Three Principles For Fielding A Smart Defense

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By Hank Schrader, Former Defensive Coordinator, Bellevue (Wash.) High School

Defense to me is an action-reaction confrontation. Defense is about making the offense commit mistakes or preventing them from executing. For any defense to be sound, it must adhere to three principles.

Those principles include:

  1. The defense must be in an effective alignment to counter the offense.
  2. The defense must use keys to get the defenders to the correct area of the offensive attack.
  3. The techniques used by the defensive players must allow them to execute their defensive responsibilities with maximum success.

As we all know, the football line of scrimmage gives the offense eight running gaps (four right, four left) and nine passing zones (three behind the line of scrimmage and six past the line of scrimmage). The first defensive rule of a sound defense is that somebody must have primary responsibility for one or more of these areas.

While coaches may use a single-gap technique to stop the run (eight separate defenders for each of the running gaps), others use two-gap technique to free up defenders to do other things.

Most defenses use the front seven defenders to control the eight running gaps at the line of scrimmage. They also can just assign one person to stop a potential ball carrier. Then, someone must be assigned to cover the nine passing areas or to cover a potential receiver anywhere the receiver goes. This now creates endless possibilities in alignment and assignment.

The next step is to develop keys to help players recognize where the offense is going to attack. There are many ways to teach keys but I will quickly touch on the basic keys I found most helpful.

  • For the defensive line, I use a hit, lift and look key. Play your gap, penetrate to heel depth of the offensive line and find the ball.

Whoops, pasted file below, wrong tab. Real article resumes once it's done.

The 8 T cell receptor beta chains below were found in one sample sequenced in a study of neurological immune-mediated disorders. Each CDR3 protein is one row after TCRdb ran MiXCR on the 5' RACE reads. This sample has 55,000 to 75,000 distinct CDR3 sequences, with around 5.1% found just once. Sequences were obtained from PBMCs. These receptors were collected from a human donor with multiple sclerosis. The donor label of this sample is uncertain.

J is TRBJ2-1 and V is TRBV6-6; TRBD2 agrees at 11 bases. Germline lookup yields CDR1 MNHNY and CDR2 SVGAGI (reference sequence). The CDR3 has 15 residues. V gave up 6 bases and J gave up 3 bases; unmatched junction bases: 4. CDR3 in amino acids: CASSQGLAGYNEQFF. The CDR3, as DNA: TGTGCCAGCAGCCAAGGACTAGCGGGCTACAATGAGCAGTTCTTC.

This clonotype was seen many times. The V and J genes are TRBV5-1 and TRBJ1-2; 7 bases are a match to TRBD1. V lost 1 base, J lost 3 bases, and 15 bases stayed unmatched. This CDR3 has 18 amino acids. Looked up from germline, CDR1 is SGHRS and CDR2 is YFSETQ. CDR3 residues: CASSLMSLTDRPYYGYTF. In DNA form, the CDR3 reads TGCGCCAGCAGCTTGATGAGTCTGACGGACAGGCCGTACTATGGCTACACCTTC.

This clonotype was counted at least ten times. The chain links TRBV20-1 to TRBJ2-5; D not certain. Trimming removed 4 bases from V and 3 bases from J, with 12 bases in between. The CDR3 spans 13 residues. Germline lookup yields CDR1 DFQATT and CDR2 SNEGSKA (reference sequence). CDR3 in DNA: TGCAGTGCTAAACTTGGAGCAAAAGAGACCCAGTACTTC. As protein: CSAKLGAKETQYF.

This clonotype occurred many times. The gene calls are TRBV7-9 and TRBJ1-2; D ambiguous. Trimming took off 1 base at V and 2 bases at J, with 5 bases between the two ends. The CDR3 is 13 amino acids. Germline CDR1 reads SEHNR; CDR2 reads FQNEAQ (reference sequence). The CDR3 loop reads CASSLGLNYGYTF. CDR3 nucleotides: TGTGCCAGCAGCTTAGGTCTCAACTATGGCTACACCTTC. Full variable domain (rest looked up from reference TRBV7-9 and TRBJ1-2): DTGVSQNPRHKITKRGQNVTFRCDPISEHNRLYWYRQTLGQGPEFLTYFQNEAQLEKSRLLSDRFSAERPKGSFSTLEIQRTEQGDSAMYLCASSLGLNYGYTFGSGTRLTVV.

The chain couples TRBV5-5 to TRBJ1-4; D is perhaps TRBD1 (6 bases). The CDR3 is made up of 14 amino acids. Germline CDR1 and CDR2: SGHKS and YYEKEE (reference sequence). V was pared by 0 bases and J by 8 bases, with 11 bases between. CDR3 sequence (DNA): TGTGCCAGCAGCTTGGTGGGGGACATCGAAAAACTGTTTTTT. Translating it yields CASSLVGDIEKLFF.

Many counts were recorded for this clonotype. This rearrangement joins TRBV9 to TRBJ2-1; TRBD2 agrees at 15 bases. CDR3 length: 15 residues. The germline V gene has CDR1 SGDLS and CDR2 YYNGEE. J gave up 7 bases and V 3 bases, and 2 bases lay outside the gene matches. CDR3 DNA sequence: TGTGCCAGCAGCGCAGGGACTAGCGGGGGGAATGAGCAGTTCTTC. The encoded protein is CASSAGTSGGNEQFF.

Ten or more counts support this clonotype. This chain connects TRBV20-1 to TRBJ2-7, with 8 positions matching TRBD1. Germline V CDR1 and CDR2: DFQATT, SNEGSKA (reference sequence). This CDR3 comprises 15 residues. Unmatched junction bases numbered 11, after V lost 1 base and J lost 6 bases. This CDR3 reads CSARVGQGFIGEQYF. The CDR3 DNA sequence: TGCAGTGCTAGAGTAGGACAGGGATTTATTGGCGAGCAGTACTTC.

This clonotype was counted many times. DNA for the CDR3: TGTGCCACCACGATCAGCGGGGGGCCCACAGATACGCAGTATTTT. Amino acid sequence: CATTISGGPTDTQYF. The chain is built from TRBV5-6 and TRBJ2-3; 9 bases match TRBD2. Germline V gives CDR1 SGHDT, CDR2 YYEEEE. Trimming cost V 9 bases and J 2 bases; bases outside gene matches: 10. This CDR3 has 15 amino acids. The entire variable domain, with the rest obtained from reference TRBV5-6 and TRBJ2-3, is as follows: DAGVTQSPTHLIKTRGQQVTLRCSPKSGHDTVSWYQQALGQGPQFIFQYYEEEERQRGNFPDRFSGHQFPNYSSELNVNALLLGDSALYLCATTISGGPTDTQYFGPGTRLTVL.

• For inside linebackers, I use three key techniques. For I backs, key fullback to tailback. For split backs, either cross key or key the near back. For Wing T, cross key the backs. I cross key any three-back formation.
  • Outside linebackers or D-gap defenders have contain responsibility for ball-away and the ball coming toward them, keeping outside leverage.
  • Pass defenders key the nearest receiver to second receiver unless in man coverage.
  • Safeties have keys that are all over the map; it depends on the defensive design.

Just make sure that the keys do not make your players think too much. They must see and go. Or, as a colleague of mine used to say, he wanted defenders who got to the ball quick and in a foul mood. Aggressive defenders win ball games.

Once the alignment and assignment is decided, coaches must develop techniques that allow their players to execute assignments. Whole books are written about this. My only other advice is to make sure the technique fits in with the design of the defensive scheme.

I have always used a simple saying to remind my defensive players what they must do on every play: “I must know my alignment. I must know my assignment. I must get my man. I must not make a penalty.”

When reviewing your game film, look for the three principals of a sound defense. Was it alignment, key or technique that was done right or wrong? Then combine this review with the only three defensive stats that count, which are third- and fourth-down stops and conversions, turnovers, and scoring defense.

Win those three stats and you will win most games.

The one stat I would not be too concerned about is yards allowed per game. It’s just overrated.

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